Rachael Heenan discusses how to promote wellbeing among healthcare professionals.

A significant recommendation of the interim report of the NHS health and wellbeing review is that staff health and wellbeing should become a core standard against which all trusts are judged by the Care Quality Commission and others. 

Questions are already being asked about how to set a core standard and whether employers can ‘enforce’ health standards on employees.

Core standard

The report makes a number of recommendations applying at national and at local levels, which could be adapted to provide a core standard. For example, national recommendations include:

  • implementing national guidance (e.g. NICE guidance on promoting staff mental wellbeing at work and HSE management standards for control of work-related stress);
  • gathering NHS sickness data in a way that is more accurate and which can be used to draw meaningful comparisons between trusts;
  • setting a national NHS “activity challenge”;
  • Re-branding occupational health services with a more positive wellbeing focus and measuring services against minimum national standards (e.g. those being developed by the Faculty of Occupational Medicine).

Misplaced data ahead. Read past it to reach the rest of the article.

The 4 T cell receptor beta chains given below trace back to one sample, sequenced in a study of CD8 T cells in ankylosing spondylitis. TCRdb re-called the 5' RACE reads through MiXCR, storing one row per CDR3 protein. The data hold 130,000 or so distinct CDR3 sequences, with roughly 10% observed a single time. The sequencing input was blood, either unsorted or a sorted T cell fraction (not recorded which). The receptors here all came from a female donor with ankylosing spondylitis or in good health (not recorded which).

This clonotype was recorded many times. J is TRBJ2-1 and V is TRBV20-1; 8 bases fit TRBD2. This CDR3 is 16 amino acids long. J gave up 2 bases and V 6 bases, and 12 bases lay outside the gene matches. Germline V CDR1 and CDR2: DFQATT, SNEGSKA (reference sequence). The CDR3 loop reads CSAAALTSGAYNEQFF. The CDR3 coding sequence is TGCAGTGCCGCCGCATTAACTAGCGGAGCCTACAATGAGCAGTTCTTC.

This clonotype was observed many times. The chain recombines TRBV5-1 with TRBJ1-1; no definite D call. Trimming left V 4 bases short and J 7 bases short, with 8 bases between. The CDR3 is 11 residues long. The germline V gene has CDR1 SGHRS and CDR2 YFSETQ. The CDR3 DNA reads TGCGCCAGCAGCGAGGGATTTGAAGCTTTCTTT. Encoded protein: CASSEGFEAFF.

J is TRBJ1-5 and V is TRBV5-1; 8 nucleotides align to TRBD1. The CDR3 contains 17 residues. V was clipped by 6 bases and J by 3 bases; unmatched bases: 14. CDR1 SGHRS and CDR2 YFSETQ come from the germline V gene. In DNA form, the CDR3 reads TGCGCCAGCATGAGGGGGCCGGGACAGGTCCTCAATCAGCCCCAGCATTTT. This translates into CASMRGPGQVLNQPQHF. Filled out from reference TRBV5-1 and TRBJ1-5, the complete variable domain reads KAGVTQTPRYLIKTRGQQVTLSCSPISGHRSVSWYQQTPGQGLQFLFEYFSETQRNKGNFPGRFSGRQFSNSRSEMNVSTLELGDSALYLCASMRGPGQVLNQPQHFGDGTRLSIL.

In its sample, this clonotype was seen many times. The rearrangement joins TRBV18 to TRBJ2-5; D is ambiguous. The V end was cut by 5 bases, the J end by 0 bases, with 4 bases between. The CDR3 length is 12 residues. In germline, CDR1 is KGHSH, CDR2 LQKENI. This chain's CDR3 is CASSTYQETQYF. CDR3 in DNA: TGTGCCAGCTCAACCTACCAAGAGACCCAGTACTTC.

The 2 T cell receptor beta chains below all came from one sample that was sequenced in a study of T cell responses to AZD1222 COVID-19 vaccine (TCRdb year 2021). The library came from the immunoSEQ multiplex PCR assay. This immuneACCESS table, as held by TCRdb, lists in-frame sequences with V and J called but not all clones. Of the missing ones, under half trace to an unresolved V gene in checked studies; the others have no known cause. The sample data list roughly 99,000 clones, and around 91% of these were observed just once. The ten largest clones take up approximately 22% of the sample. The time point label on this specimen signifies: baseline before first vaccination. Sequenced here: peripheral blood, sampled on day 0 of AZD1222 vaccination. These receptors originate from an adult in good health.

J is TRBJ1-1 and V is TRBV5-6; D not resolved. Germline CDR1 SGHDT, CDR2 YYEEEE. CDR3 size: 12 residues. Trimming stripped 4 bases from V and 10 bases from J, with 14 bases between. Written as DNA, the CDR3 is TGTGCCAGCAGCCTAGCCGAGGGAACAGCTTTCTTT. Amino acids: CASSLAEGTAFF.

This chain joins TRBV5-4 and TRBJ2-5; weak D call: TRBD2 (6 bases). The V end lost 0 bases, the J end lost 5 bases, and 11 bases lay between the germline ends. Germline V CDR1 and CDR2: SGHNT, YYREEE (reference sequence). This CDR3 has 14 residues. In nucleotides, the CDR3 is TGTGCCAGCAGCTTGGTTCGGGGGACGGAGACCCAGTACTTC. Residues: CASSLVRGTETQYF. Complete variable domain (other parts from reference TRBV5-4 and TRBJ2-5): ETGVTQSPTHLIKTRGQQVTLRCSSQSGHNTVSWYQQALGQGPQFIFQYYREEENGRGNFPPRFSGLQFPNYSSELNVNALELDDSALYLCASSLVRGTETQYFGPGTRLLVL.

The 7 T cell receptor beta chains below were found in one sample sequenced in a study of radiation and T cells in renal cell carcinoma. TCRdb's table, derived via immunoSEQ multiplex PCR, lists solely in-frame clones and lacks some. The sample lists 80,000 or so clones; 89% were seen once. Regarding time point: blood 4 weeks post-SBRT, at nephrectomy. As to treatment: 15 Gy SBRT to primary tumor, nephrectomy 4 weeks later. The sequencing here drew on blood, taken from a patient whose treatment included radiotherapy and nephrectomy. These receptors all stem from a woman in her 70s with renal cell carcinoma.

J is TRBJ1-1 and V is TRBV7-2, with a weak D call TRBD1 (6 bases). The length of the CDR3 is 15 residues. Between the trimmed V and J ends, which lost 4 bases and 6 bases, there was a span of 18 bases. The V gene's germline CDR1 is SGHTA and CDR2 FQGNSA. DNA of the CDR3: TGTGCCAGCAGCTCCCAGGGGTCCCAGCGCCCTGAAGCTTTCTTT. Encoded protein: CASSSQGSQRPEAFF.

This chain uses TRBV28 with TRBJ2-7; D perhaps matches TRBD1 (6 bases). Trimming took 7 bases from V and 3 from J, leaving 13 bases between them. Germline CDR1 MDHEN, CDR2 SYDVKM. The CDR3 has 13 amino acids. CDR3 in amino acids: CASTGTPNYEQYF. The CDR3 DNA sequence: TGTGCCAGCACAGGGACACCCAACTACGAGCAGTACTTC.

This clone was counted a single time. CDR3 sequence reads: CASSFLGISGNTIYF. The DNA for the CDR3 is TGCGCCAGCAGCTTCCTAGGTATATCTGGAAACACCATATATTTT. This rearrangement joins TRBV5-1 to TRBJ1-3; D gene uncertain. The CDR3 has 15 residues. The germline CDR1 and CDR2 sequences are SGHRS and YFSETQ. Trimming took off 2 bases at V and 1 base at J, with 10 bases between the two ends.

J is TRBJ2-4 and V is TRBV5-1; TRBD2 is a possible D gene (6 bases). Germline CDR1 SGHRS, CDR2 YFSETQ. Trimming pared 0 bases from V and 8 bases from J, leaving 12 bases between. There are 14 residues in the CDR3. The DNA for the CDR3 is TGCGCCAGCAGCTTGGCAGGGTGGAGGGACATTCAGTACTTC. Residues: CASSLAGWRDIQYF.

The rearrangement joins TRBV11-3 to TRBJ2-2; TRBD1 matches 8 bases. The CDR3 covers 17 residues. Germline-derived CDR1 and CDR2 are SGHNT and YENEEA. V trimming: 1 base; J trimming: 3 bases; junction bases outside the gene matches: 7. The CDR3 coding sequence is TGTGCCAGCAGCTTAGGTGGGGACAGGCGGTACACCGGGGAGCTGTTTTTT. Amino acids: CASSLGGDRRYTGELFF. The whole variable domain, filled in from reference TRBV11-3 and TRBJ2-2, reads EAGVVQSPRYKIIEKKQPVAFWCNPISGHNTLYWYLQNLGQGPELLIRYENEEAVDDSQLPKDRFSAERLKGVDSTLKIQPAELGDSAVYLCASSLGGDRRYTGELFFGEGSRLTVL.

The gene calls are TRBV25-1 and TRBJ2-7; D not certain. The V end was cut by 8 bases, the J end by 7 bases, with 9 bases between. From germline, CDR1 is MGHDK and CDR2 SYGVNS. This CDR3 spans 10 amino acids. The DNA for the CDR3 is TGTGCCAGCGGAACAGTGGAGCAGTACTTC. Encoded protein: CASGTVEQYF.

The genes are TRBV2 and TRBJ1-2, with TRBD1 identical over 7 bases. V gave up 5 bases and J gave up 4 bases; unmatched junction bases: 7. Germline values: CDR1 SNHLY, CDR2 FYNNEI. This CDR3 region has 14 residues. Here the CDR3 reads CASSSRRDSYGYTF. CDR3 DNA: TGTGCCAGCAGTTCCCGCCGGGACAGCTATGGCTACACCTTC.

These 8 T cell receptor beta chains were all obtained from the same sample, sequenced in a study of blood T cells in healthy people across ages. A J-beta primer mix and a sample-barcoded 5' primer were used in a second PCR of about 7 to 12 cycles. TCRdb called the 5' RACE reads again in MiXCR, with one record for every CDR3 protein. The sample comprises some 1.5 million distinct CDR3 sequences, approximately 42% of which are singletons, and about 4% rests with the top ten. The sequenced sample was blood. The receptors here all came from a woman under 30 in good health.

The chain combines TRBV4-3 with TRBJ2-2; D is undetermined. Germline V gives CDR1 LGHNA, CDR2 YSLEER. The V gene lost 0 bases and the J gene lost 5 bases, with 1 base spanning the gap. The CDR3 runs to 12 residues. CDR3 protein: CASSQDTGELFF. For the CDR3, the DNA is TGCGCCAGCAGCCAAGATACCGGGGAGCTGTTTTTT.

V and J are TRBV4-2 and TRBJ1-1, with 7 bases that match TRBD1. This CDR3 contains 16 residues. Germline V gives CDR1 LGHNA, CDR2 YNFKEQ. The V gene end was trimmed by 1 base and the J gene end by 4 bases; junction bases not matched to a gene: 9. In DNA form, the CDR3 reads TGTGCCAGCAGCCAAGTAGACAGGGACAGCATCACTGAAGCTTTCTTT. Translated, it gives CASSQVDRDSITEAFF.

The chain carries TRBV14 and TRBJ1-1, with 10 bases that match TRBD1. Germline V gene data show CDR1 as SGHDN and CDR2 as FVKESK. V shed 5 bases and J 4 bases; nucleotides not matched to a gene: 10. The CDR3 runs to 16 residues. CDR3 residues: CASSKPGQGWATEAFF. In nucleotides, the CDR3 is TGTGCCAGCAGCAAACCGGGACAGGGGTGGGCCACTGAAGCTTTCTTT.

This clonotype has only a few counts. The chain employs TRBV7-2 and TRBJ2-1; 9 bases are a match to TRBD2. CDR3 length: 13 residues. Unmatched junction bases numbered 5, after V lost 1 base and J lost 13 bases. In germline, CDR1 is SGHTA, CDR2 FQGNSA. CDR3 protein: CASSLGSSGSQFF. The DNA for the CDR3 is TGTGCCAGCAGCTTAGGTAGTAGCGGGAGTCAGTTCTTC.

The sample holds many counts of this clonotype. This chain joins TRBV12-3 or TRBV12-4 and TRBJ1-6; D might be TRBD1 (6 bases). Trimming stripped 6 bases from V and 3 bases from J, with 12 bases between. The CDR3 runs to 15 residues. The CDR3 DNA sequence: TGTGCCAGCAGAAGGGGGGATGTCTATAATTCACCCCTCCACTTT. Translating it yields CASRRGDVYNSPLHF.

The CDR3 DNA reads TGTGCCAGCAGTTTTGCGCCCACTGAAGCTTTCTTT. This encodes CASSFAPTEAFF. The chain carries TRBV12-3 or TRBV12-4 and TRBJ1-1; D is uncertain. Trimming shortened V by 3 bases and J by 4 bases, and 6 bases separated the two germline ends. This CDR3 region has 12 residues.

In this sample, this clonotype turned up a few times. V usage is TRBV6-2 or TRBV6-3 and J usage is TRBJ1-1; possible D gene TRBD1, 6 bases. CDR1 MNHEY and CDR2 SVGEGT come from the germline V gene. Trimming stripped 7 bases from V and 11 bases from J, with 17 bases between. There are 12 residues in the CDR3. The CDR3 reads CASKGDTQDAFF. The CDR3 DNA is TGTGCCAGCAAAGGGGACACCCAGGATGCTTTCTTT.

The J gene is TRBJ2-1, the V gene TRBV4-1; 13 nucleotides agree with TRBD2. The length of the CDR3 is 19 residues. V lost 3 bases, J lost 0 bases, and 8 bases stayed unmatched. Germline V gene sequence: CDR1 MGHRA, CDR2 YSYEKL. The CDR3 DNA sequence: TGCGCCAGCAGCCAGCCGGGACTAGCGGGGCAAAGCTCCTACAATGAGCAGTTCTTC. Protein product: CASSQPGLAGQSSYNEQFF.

On a local level, the report recommends that an executive director should be appointed to champion staff health and wellbeing and that a single senior manager should be appointed to co-ordinate action. The report outlines the obligation on NHS boards to ensure issues are discussed and action taken; it suggests that occupational health services be made accessible wherever and whenever staff work.

Additionally, increasing activity, addressing underlying issues serving as potential risk factors for mental health, and reducing staff smoking, harmful drinking and obesity, may also feature as part of the core standard’s criteria.


Individual employees have some responsibility for their own health and wellbeing – as recognised in both the interim report and the linked NHS Constitution. An employee cannot be forced to take exercise or stop smoking, but NHS employers can ensure that employees are given encouragement and practical assistance to reduce health risks. This could include disciplinary rules, for example, no smoking in public.

Whilst potential savings of £555 million have hit headlines, the report identifies ‘clear links’ between workforce wellbeing and key measures, such as patient satisfaction and trust performance.  For all of these reasons, it seems likely that some recommendations at least will be taken up after the final report is published in the autumn, and that the effect across the NHS will be wide ranging and significant.